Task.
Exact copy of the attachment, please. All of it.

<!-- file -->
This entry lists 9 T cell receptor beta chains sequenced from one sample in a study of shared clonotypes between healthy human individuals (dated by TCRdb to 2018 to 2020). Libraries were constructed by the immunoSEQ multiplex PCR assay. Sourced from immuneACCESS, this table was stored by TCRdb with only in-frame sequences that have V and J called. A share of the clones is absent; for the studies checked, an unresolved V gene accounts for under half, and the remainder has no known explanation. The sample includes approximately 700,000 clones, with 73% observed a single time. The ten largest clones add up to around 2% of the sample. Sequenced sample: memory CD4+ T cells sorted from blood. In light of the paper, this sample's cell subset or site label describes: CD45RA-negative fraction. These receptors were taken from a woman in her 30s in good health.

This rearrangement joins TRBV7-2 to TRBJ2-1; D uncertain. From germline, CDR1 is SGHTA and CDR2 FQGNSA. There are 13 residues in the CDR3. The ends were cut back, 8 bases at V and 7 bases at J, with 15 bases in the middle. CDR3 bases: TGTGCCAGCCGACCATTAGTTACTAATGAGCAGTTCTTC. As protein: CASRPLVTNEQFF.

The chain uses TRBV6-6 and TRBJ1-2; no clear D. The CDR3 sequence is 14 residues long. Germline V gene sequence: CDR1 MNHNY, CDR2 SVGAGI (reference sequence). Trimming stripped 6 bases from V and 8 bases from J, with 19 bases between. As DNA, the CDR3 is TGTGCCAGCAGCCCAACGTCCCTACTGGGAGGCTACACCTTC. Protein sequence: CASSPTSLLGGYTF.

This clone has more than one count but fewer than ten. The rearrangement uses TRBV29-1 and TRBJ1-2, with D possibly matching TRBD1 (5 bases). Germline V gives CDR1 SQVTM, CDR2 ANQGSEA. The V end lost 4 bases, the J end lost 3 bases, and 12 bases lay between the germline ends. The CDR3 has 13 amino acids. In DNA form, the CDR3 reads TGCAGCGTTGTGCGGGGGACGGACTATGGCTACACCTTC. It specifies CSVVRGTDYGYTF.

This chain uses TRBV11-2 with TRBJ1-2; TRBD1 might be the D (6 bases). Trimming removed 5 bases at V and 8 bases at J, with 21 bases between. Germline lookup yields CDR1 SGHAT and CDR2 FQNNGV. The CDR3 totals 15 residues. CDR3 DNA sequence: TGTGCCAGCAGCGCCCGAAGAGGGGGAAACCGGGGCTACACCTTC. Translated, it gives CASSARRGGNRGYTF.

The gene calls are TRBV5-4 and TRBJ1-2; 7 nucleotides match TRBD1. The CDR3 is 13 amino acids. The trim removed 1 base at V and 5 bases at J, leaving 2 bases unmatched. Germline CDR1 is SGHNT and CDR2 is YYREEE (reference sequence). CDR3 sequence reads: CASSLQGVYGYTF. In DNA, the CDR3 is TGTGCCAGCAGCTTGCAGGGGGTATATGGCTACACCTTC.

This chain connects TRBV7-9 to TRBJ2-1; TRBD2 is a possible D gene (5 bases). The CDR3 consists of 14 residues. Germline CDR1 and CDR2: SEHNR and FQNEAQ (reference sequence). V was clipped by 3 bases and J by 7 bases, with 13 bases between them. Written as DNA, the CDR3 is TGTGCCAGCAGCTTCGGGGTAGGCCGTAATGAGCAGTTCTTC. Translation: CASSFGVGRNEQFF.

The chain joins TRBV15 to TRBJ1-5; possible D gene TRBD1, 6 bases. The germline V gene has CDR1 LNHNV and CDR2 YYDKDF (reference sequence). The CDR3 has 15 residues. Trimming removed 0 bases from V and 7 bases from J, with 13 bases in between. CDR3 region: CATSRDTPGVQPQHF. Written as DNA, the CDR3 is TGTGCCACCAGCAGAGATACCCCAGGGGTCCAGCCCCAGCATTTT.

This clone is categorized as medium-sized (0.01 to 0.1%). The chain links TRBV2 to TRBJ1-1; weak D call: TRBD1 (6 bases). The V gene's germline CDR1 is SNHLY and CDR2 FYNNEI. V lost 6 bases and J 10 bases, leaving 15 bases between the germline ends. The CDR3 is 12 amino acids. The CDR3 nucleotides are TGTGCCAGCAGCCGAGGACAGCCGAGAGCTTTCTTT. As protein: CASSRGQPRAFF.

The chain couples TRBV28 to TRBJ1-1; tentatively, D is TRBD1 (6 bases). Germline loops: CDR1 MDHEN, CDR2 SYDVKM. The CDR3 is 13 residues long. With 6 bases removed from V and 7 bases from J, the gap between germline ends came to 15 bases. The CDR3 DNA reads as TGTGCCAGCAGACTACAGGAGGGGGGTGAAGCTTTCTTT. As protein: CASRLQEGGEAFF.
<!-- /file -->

This entry lists 9 T cell receptor beta chains sequenced from one sample in a study of shared clonotypes between healthy human individuals (dated by TCRdb to 2018 to 2020). Libraries were constructed by the immunoSEQ multiplex PCR assay. Sourced from immuneACCESS, this table was stored by TCRdb with only in-frame sequences that have V and J called. A share of the clones is absent; for the studies checked, an unresolved V gene accounts for under half, and the remainder has no known explanation. The sample includes approximately 700,000 clones, with 73% observed a single time. The ten largest clones add up to around 2% of the sample. Sequenced sample: memory CD4+ T cells sorted from blood. In light of the paper, this sample's cell subset or site label describes: CD45RA-negative fraction. These receptors were taken from a woman in her 30s in good health.

This rearrangement joins TRBV7-2 to TRBJ2-1; D uncertain. From germline, CDR1 is SGHTA and CDR2 FQGNSA. There are 13 residues in the CDR3. The ends were cut back, 8 bases at V and 7 bases at J, with 15 bases in the middle. CDR3 bases: TGTGCCAGCCGACCATTAGTTACTAATGAGCAGTTCTTC. As protein: CASRPLVTNEQFF.

The chain uses TRBV6-6 and TRBJ1-2; no clear D. The CDR3 sequence is 14 residues long. Germline V gene sequence: CDR1 MNHNY, CDR2 SVGAGI (reference sequence). Trimming stripped 6 bases from V and 8 bases from J, with 19 bases between. As DNA, the CDR3 is TGTGCCAGCAGCCCAACGTCCCTACTGGGAGGCTACACCTTC. Protein sequence: CASSPTSLLGGYTF.

This clone has more than one count but fewer than ten. The rearrangement uses TRBV29-1 and TRBJ1-2, with D possibly matching TRBD1 (5 bases). Germline V gives CDR1 SQVTM, CDR2 ANQGSEA. The V end lost 4 bases, the J end lost 3 bases, and 12 bases lay between the germline ends. The CDR3 has 13 amino acids. In DNA form, the CDR3 reads TGCAGCGTTGTGCGGGGGACGGACTATGGCTACACCTTC. It specifies CSVVRGTDYGYTF.

This chain uses TRBV11-2 with TRBJ1-2; TRBD1 might be the D (6 bases). Trimming removed 5 bases at V and 8 bases at J, with 21 bases between. Germline lookup yields CDR1 SGHAT and CDR2 FQNNGV. The CDR3 totals 15 residues. CDR3 DNA sequence: TGTGCCAGCAGCGCCCGAAGAGGGGGAAACCGGGGCTACACCTTC. Translated, it gives CASSARRGGNRGYTF.

The gene calls are TRBV5-4 and TRBJ1-2; 7 nucleotides match TRBD1. The CDR3 is 13 amino acids. The trim removed 1 base at V and 5 bases at J, leaving 2 bases unmatched. Germline CDR1 is SGHNT and CDR2 is YYREEE (reference sequence). CDR3 sequence reads: CASSLQGVYGYTF. In DNA, the CDR3 is TGTGCCAGCAGCTTGCAGGGGGTATATGGCTACACCTTC.

This chain connects TRBV7-9 to TRBJ2-1; TRBD2 is a possible D gene (5 bases). The CDR3 consists of 14 residues. Germline CDR1 and CDR2: SEHNR and FQNEAQ (reference sequence). V was clipped by 3 bases and J by 7 bases, with 13 bases between them. Written as DNA, the CDR3 is TGTGCCAGCAGCTTCGGGGTAGGCCGTAATGAGCAGTTCTTC. Translation: CASSFGVGRNEQFF.

The chain joins TRBV15 to TRBJ1-5; possible D gene TRBD1, 6 bases. The germline V gene has CDR1 LNHNV and CDR2 YYDKDF (reference sequence). The CDR3 has 15 residues. Trimming removed 0 bases from V and 7 bases from J, with 13 bases in between. CDR3 region: CATSRDTPGVQPQHF. Written as DNA, the CDR3 is TGTGCCACCAGCAGAGATACCCCAGGGGTCCAGCCCCAGCATTTT.

This clone is categorized as medium-sized (0.01 to 0.1%). The chain links TRBV2 to TRBJ1-1; weak D call: TRBD1 (6 bases). The V gene's germline CDR1 is SNHLY and CDR2 FYNNEI. V lost 6 bases and J 10 bases, leaving 15 bases between the germline ends. The CDR3 is 12 amino acids. The CDR3 nucleotides are TGTGCCAGCAGCCGAGGACAGCCGAGAGCTTTCTTT. As protein: CASSRGQPRAFF.

The chain couples TRBV28 to TRBJ1-1; tentatively, D is TRBD1 (6 bases). Germline loops: CDR1 MDHEN, CDR2 SYDVKM. The CDR3 is 13 residues long. With 6 bases removed from V and 7 bases from J, the gap between germline ends came to 15 bases. The CDR3 DNA reads as TGTGCCAGCAGACTACAGGAGGGGGGTGAAGCTTTCTTT. As protein: CASRLQEGGEAFF.